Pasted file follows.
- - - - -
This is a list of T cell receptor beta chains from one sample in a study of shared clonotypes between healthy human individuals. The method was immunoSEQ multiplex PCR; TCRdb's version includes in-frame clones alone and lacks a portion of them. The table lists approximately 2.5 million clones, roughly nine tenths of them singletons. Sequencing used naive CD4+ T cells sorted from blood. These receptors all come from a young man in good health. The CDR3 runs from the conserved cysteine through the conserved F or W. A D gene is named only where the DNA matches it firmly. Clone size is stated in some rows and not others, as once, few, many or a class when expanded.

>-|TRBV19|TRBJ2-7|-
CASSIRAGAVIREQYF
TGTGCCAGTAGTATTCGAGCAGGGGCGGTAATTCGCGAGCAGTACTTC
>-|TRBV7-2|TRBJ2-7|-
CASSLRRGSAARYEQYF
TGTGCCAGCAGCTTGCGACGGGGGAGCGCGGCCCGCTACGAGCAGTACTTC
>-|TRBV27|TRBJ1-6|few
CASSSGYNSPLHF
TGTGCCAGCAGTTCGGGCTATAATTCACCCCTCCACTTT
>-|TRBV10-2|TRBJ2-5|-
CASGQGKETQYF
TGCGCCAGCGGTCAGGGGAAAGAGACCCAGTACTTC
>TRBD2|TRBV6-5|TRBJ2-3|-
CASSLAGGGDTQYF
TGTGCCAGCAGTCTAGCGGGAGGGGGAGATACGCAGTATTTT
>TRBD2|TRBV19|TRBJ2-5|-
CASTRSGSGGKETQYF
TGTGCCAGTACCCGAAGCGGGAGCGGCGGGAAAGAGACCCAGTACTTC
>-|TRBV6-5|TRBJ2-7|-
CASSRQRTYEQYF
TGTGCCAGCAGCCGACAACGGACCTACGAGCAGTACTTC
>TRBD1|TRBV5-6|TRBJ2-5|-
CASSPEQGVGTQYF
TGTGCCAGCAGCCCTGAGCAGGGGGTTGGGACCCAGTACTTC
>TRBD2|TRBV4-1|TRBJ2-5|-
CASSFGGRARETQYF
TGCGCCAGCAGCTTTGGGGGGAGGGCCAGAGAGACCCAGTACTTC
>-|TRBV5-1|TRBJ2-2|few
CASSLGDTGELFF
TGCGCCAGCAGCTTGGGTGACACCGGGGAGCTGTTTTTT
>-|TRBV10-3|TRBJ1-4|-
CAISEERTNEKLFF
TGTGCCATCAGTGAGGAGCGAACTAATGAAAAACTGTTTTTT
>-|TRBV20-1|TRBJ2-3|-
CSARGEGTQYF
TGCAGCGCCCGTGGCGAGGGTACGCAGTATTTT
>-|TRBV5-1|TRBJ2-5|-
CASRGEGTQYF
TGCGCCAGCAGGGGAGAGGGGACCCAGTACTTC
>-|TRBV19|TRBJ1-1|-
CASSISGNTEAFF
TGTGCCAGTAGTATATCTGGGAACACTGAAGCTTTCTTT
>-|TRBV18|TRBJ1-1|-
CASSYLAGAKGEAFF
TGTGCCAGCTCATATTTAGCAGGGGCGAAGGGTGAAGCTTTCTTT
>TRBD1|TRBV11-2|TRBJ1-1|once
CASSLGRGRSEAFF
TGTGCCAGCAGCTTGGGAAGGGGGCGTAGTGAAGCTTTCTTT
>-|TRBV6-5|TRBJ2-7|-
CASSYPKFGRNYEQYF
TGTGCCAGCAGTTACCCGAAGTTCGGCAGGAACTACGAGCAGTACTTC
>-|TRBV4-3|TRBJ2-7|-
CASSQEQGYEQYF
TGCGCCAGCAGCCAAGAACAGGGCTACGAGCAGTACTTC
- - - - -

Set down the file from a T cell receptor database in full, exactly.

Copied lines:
This is a list of T cell receptor beta chains from one sample in a study of shared clonotypes between healthy human individuals. The method was immunoSEQ multiplex PCR; TCRdb's version includes in-frame clones alone and lacks a portion of them. The table lists approximately 2.5 million clones, roughly nine tenths of them singletons. Sequencing used naive CD4+ T cells sorted from blood. These receptors all come from a young man in good health. The CDR3 runs from the conserved cysteine through the conserved F or W. A D gene is named only where the DNA matches it firmly. Clone size is stated in some rows and not others, as once, few, many or a class when expanded.

>-|TRBV19|TRBJ2-7|-
CASSIRAGAVIREQYF
TGTGCCAGTAGTATTCGAGCAGGGGCGGTAATTCGCGAGCAGTACTTC
>-|TRBV7-2|TRBJ2-7|-
CASSLRRGSAARYEQYF
TGTGCCAGCAGCTTGCGACGGGGGAGCGCGGCCCGCTACGAGCAGTACTTC
>-|TRBV27|TRBJ1-6|few
CASSSGYNSPLHF
TGTGCCAGCAGTTCGGGCTATAATTCACCCCTCCACTTT
>-|TRBV10-2|TRBJ2-5|-
CASGQGKETQYF
TGCGCCAGCGGTCAGGGGAAAGAGACCCAGTACTTC
>TRBD2|TRBV6-5|TRBJ2-3|-
CASSLAGGGDTQYF
TGTGCCAGCAGTCTAGCGGGAGGGGGAGATACGCAGTATTTT
>TRBD2|TRBV19|TRBJ2-5|-
CASTRSGSGGKETQYF
TGTGCCAGTACCCGAAGCGGGAGCGGCGGGAAAGAGACCCAGTACTTC
>-|TRBV6-5|TRBJ2-7|-
CASSRQRTYEQYF
TGTGCCAGCAGCCGACAACGGACCTACGAGCAGTACTTC
>TRBD1|TRBV5-6|TRBJ2-5|-
CASSPEQGVGTQYF
TGTGCCAGCAGCCCTGAGCAGGGGGTTGGGACCCAGTACTTC
>TRBD2|TRBV4-1|TRBJ2-5|-
CASSFGGRARETQYF
TGCGCCAGCAGCTTTGGGGGGAGGGCCAGAGAGACCCAGTACTTC
>-|TRBV5-1|TRBJ2-2|few
CASSLGDTGELFF
TGCGCCAGCAGCTTGGGTGACACCGGGGAGCTGTTTTTT
>-|TRBV10-3|TRBJ1-4|-
CAISEERTNEKLFF
TGTGCCATCAGTGAGGAGCGAACTAATGAAAAACTGTTTTTT
>-|TRBV20-1|TRBJ2-3|-
CSARGEGTQYF
TGCAGCGCCCGTGGCGAGGGTACGCAGTATTTT
>-|TRBV5-1|TRBJ2-5|-
CASRGEGTQYF
TGCGCCAGCAGGGGAGAGGGGACCCAGTACTTC
>-|TRBV19|TRBJ1-1|-
CASSISGNTEAFF
TGTGCCAGTAGTATATCTGGGAACACTGAAGCTTTCTTT
>-|TRBV18|TRBJ1-1|-
CASSYLAGAKGEAFF
TGTGCCAGCTCATATTTAGCAGGGGCGAAGGGTGAAGCTTTCTTT
>TRBD1|TRBV11-2|TRBJ1-1|once
CASSLGRGRSEAFF
TGTGCCAGCAGCTTGGGAAGGGGGCGTAGTGAAGCTTTCTTT
>-|TRBV6-5|TRBJ2-7|-
CASSYPKFGRNYEQYF
TGTGCCAGCAGTTACCCGAAGTTCGGCAGGAACTACGAGCAGTACTTC
>-|TRBV4-3|TRBJ2-7|-
CASSQEQGYEQYF
TGCGCCAGCAGCCAAGAACAGGGCTACGAGCAGTACTTC